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Celebrating our allied health professionals

Allied health professionals are an integral and valued part of the health care team. They work across the health and social care sectors and cover a wide range of patient care aspects. Allied Health Professionals Day is an opportunity to celebrate and acknowledge the work they love doing and their contribution to the health and wellbeing of our community.

We chatted to some of GV Health’s valued allied health team members to get a closer look at what they do and how they help in patients’ recovery. 

Robyn Hucker brings years of experience in mental health to her responsibilities as a mental health social worker and the centre manager at headspace Shepparton.

Robyn Hucker, mental health social worker

Robyn Hucker has been involved in social work across the Goulburn Valley for the past 22 years and has been involved in employment services, disability, education, youth services and mental health services including perinatal, child, youth and family.

She’s now an accredited mental health social worker and the centre manager at headspace Shepparton and said it was a huge honour to assist clients with their mental health.
“I came back into mental health because I was so passionate … the thing about mental health is no-one’s immune from mental health difficulties, our minds are the essence of being human,” Robyn said.

She explained social work could be varied across various aspects of social and emotional health, but the field in terms of allied health helps people to be connected, have healthy relationships and engage in the community. Social work empowers people to address the challenges that are contributing to struggles in their life.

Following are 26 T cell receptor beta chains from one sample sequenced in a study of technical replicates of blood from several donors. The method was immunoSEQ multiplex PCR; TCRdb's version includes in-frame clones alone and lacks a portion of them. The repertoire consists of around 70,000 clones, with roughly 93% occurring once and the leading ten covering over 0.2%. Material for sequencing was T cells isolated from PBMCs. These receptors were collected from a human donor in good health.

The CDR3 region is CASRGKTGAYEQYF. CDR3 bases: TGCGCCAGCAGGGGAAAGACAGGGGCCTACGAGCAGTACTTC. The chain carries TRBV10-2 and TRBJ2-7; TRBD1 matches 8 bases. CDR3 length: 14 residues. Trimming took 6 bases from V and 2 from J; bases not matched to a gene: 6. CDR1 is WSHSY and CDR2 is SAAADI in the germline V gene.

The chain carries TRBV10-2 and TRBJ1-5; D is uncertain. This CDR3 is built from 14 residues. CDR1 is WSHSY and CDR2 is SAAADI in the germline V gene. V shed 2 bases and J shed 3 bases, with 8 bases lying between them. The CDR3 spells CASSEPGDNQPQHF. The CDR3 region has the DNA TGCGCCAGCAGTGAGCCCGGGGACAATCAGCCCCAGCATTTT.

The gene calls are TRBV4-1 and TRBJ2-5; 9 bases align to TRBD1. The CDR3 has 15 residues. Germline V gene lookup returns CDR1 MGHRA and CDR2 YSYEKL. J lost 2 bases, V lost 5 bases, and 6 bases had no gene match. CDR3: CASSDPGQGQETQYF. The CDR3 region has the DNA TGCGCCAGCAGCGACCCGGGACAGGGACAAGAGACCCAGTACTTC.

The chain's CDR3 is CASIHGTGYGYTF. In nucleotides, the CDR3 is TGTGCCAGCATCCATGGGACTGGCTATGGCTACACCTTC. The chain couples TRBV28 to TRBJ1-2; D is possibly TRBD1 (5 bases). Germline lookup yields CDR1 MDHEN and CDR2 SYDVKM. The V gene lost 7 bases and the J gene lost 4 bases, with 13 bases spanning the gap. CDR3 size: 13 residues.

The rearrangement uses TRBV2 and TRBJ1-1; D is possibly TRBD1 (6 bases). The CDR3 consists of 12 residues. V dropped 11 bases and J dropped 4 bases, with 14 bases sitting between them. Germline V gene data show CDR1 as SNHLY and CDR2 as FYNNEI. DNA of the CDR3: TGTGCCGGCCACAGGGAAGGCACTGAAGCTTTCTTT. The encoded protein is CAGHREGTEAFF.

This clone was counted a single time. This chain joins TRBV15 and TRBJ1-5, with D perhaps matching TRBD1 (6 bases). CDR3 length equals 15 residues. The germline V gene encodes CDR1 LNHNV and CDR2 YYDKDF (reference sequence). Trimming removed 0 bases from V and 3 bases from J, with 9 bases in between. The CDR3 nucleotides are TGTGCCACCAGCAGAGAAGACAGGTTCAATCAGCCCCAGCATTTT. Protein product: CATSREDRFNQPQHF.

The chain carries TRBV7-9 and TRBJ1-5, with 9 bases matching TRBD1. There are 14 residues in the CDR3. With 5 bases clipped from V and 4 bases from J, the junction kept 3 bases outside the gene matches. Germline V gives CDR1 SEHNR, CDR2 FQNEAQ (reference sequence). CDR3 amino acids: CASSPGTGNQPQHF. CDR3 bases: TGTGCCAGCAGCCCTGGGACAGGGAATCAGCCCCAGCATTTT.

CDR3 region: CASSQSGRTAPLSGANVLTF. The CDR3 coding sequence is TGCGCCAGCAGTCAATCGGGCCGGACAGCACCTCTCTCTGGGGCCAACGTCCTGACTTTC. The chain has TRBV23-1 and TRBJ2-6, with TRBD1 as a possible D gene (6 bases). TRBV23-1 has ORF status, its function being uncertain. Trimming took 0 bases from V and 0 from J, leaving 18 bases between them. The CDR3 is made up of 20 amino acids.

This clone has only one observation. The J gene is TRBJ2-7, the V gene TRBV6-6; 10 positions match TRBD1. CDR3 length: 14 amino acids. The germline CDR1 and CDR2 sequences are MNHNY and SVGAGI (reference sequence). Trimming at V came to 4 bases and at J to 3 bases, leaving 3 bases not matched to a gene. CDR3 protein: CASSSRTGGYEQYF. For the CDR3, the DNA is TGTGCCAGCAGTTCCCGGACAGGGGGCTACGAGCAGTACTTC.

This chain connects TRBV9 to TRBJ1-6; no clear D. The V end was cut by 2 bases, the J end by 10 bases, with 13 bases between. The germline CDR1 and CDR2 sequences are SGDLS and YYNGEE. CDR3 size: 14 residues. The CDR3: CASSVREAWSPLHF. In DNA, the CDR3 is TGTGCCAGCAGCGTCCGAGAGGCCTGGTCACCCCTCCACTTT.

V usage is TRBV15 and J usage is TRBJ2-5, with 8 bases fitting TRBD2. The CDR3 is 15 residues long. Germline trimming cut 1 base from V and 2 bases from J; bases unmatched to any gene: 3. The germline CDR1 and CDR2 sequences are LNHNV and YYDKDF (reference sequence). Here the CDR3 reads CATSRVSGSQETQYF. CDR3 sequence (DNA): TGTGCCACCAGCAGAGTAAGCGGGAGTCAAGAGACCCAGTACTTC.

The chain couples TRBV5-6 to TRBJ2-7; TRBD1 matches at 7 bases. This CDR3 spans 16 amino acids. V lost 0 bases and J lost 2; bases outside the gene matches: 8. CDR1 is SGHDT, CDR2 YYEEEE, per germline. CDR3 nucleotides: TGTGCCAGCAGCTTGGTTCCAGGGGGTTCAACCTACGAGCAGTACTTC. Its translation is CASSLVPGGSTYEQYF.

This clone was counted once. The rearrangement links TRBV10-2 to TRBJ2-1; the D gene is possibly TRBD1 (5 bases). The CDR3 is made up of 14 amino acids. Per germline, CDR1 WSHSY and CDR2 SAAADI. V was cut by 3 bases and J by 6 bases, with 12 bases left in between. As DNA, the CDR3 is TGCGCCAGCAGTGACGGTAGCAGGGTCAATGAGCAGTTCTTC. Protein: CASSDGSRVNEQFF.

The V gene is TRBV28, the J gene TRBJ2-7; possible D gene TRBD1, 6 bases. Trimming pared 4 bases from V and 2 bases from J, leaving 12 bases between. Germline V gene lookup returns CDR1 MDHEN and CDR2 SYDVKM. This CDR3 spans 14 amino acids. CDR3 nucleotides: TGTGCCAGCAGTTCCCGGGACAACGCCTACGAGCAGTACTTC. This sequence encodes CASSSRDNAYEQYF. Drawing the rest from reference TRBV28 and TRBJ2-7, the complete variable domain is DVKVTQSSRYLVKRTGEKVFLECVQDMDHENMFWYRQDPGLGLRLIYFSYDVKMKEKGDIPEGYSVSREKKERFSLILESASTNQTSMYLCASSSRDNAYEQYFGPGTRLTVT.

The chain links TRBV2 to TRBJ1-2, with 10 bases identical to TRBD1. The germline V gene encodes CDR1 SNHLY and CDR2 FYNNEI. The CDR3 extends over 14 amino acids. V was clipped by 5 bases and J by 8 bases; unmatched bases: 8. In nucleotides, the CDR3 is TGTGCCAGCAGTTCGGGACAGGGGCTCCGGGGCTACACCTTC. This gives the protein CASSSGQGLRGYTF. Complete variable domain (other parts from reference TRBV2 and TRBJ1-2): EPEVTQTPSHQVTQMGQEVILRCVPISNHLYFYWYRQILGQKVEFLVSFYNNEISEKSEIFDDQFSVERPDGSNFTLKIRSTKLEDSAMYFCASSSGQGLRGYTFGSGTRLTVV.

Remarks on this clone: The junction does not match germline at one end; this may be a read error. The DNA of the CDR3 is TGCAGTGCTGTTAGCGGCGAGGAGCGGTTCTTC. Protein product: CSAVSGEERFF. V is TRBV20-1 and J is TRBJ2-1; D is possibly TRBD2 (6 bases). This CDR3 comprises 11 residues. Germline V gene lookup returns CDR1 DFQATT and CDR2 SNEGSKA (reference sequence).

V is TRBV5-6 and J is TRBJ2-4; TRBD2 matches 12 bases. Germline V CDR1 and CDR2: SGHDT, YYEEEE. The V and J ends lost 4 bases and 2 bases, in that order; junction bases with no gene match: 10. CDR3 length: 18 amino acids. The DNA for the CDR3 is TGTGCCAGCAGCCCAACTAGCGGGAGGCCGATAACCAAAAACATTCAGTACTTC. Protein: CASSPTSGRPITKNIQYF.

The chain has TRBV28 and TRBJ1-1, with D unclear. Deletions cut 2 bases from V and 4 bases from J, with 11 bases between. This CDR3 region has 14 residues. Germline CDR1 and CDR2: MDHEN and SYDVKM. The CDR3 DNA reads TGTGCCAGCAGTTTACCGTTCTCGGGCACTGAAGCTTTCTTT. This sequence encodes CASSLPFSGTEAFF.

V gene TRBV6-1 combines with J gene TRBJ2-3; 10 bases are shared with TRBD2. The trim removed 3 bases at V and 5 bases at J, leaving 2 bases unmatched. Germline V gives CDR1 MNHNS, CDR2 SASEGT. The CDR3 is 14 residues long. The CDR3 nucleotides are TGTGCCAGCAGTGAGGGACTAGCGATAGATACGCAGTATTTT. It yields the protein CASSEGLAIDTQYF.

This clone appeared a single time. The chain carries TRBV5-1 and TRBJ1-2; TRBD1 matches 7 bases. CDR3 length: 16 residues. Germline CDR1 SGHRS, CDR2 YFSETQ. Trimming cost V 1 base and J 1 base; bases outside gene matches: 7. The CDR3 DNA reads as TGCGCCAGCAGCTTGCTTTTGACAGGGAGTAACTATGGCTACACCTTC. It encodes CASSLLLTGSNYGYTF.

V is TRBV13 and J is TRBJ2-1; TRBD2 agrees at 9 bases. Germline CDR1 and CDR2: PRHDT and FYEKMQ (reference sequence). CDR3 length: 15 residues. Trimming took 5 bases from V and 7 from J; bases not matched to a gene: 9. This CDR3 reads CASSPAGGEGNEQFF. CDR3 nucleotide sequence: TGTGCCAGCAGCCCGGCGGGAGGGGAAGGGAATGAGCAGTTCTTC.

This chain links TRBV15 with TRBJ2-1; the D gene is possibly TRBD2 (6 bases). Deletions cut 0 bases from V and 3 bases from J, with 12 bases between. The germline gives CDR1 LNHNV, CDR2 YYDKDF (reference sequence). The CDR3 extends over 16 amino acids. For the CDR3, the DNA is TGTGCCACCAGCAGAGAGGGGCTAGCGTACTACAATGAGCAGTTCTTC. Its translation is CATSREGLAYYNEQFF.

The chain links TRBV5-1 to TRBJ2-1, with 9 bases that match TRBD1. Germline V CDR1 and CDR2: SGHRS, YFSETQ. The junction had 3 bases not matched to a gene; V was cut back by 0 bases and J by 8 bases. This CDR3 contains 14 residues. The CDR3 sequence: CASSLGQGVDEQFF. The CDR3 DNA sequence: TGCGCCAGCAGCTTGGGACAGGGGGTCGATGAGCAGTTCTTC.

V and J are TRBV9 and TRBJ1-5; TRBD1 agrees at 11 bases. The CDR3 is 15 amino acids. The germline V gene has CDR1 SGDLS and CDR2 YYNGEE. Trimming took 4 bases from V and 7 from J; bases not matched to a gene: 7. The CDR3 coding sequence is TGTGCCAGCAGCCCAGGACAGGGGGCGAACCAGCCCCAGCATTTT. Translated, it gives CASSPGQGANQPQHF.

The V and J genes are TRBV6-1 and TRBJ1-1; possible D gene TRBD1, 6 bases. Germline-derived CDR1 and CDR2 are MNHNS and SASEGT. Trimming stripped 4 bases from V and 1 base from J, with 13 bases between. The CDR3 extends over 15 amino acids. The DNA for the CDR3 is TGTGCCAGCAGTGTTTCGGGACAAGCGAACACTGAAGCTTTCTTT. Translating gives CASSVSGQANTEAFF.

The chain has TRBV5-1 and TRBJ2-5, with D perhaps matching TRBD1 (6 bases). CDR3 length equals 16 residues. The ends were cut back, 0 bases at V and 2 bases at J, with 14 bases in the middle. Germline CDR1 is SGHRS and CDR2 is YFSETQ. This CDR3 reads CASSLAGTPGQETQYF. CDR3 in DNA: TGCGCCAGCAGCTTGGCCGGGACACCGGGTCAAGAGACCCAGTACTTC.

Social workers can offer counselling and Robyn has specialised mental health training in the area, but she said social work as an allied health field could be incredibly varied.

“I sometimes think people don’t understand what social workers do so it’s one of the mystery allied health professions,” she said.

“It’s both exciting and it’s hard to explain what you actually do because it depends on where you are.

“It has the inherent core values of being people-centred … you can have such variety.

“I’ve gone from being a clinician and I’m now a manager in the social work space, but there’s lots of opportunities and pathways.

“Even in one area of specialty I’ve had multiple different avenues and opportunities.”

Clinical dietician William Antolasic has brought together his passion for cooking, health and science to help patients get the nutrition they need.

William Antolasic, clinical dietician

For William Antolasic, working as a clinical dietician has brought together his interests in cooking, science and health.

“There’s always talking about food, there’s always chats about health, and I also really like looking after people and helping people improve their health,” he said.

As a dietician, William works in tandem with multiple other facets to help his patients achieve their health goals, for example, a person who has lost their appetite due to chemotherapy or an elderly person who is nauseated.